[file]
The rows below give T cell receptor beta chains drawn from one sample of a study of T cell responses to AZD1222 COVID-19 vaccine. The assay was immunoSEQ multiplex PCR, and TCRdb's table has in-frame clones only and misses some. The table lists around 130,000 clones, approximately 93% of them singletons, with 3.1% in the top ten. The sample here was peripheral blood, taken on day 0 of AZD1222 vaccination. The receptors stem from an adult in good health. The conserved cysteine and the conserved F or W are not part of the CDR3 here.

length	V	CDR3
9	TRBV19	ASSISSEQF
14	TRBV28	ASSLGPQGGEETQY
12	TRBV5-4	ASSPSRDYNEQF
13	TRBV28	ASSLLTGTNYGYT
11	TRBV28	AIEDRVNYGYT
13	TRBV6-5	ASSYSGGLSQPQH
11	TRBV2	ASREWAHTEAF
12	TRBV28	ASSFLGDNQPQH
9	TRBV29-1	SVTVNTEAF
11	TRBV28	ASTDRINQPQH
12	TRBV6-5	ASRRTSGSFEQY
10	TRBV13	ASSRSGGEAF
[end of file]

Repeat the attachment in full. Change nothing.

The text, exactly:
The rows below give T cell receptor beta chains drawn from one sample of a study of T cell responses to AZD1222 COVID-19 vaccine. The assay was immunoSEQ multiplex PCR, and TCRdb's table has in-frame clones only and misses some. The table lists around 130,000 clones, approximately 93% of them singletons, with 3.1% in the top ten. The sample here was peripheral blood, taken on day 0 of AZD1222 vaccination. The receptors stem from an adult in good health. The conserved cysteine and the conserved F or W are not part of the CDR3 here.

length	V	CDR3
9	TRBV19	ASSISSEQF
14	TRBV28	ASSLGPQGGEETQY
12	TRBV5-4	ASSPSRDYNEQF
13	TRBV28	ASSLLTGTNYGYT
11	TRBV28	AIEDRVNYGYT
13	TRBV6-5	ASSYSGGLSQPQH
11	TRBV2	ASREWAHTEAF
12	TRBV28	ASSFLGDNQPQH
9	TRBV29-1	SVTVNTEAF
11	TRBV28	ASTDRINQPQH
12	TRBV6-5	ASRRTSGSFEQY
10	TRBV13	ASSRSGGEAF